Even though the concept of user participation is not an exclusive feature of the Web 2.0 and can be tracked back almost to the beginning of the development of the internet, the status and relevance of user participation has changed significantly.23 Web 2.0 enables new and more dynamic ways to make use of collective intelligence, a topic which will be covered in depth in chapter 3.2. Furthermore, the development of enhanced social collaboration infrastructure is a direct sequel of the architectural layout of the new Web.

Prior to the Web 2.0 standard, internet pages were created to offer content to the customer.24 The content creation was in the hands of the page owner and therefore the user was limited to a state of consumerism. The relationship between content provider and content consumer was clear cut and the structure of power was rather asymmetric. While later on publishing through personal websites, homepages etc. also became an option for the former consumer, the static nature and the technical entry barriers for the regular internet user were stable and hard to overcome.

Especially through the emergence of blogs and wiki systems, which will be covered in chapter 3.3, the passive consumer became an active participant through the possibility to provide content and to take part in discussion and exchange. This mass participation is not just another useful feature of the new Web but the central idea and philosophy behind the concept. The implementation of active end-user participation can be consid- ered as the crucial novum around Web 2.0. User participation in all possible means, from the development and improvement of the platforms through intense customer con- tact loops25 during “the perpetual beta”, the content generation through wiki systems, blogs and social bookmarking systems, the self organization and references through collaborative tagging, also referred to as folksonomy, to the reflection and adaptation of existing content through discussion forums. For the concept of participative software, the user community provides data and content and the platform and applications just give the standardised yet flexible frame to handle and present the content.

2.3 Semantic Web and Web2.0

The Semantic Web and Web 2.0 are partly related concepts, nevertheless using the terms as synonyms for each other is a common mistake as both concepts show signifi- cant differences. The following chapter will show the relationship between both con- cepts and will mark out important and fundamental differences between the two.

The Semantic Web was firstly described by the pioneer of the World Wide Web Tim Berners-Lee. The intention of the CERN scientist was to lay out the concepts for the following major step in the development of the internet.26 The Semantic Web offers the possibility to add descriptive data27 to content which enables machines to relate the data to a certain meaning. The data has become Semantic. Semantic data offers various bene- fits: the data can be interpreted not only by the human user but also by the computer itself. The computer can identify meaning and relationships of the data and can assist or enable structural pre-processing.28 Besides the simple comparison with database data, further processing through the use of descriptive metadata can be covered automatically by the computer.29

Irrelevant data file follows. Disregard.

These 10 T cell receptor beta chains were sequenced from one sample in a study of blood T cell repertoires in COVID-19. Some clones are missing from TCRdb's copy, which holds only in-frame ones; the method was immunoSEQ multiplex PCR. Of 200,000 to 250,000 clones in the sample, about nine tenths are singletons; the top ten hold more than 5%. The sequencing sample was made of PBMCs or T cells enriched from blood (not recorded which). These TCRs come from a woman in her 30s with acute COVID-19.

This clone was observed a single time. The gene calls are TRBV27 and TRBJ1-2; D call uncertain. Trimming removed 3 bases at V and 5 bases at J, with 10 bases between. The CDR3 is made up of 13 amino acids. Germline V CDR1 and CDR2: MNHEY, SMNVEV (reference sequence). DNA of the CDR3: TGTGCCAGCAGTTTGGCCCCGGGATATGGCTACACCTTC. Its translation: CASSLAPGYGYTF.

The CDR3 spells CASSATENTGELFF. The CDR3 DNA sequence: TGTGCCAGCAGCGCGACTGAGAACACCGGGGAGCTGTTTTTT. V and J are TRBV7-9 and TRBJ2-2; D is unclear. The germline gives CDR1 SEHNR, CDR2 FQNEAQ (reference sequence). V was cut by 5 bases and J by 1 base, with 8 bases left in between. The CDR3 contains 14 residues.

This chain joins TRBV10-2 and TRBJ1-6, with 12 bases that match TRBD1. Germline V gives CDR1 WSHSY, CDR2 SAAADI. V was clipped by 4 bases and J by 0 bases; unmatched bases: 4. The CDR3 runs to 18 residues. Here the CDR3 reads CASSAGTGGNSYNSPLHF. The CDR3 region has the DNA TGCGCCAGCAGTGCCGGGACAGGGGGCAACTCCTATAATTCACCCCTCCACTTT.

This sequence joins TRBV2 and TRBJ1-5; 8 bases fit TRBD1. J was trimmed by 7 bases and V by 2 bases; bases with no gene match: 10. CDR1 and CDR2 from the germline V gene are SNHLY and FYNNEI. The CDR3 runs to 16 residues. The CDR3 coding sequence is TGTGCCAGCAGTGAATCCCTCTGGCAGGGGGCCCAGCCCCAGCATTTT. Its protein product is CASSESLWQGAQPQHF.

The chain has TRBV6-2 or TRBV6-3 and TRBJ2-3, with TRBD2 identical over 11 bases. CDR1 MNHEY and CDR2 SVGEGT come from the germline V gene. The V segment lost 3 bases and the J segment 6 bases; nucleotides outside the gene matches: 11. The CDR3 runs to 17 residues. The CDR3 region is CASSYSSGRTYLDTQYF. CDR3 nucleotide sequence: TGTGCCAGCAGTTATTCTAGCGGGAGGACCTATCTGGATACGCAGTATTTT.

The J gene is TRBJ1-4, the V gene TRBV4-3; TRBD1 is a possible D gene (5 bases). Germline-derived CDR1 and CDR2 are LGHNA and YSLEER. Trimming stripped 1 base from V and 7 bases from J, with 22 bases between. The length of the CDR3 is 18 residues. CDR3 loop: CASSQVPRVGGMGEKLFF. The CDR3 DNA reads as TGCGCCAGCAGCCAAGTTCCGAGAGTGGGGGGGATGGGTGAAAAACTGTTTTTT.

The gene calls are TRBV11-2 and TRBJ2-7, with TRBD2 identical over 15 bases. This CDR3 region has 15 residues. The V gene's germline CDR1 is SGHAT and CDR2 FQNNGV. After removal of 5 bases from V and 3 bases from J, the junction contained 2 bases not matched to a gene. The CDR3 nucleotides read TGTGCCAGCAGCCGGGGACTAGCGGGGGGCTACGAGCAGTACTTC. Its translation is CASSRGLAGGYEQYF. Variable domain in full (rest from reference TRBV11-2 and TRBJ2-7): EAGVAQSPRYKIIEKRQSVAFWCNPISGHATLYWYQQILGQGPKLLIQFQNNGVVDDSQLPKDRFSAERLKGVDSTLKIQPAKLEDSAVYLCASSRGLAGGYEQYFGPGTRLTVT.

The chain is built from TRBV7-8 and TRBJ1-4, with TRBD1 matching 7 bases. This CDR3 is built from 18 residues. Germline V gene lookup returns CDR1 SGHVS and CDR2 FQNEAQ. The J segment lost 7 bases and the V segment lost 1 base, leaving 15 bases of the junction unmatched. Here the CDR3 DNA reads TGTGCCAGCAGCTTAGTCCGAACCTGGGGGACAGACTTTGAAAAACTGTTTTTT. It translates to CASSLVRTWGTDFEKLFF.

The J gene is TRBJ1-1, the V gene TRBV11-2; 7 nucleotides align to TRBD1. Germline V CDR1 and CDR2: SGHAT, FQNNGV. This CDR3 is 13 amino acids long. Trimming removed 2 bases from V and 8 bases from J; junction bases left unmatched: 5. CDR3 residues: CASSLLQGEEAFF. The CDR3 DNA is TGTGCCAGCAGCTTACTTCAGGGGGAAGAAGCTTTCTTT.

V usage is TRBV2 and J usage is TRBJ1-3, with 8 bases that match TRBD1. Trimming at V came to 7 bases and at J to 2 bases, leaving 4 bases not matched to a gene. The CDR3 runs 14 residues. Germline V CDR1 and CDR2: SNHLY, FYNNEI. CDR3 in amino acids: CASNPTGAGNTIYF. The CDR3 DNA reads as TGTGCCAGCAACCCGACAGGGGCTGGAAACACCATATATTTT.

As a common standard for computer-readable metadata, the RDF30 is derived directly from the basic human grammar and adds the Semantic quality to the data by using tri- ples of information. Meaning and relations are described through subject, predicate and object. This enables the computer to understand and generate logical nexuses and opens the door for new automated content management systems, computer processed data structuring and administration.31

A similar concept is used within the Web 2.0 architecture. Metadata is also added to the content to add meaning to the bare data. Tagging means incorporating meta data by giv- ing tags to articles, texts, pictures or blogs. These tags can support navigation through the massive amount of data, such as blogs and pictures. Automated tag clustering and tag clouds offer further aggregation of metadata.32 Tagging, also referred to as folkso- nomy, will be covered in chapter 3.2. Consequently, the basic idea of the Semantic Web is already deployed in the context of Web 2.0. The crucial difference is that tagging does not offer a Semantic grammar as RDF does, but only simple tags without relation- ships and further descriptive opportunities through the use of subject, predicate and ob- ject. Even though tags may support the user, its meaning for computers and the auto- mated procession is limited and therefore cannot meet the demands for the Semantic Web defined by Berners-Lee.33 Another fundamental concept of the Semantic Web, the ontology34, can not be met by the current Web 2.0 platform. Ontology describes the relationships of different objects and enables the computer to draw logical conclusions automatically.35 The Tagging on the other hand is a rather random approach, highly dependent on the individual understanding of the person tagging the content. Tagging can lead to non-logical relationships.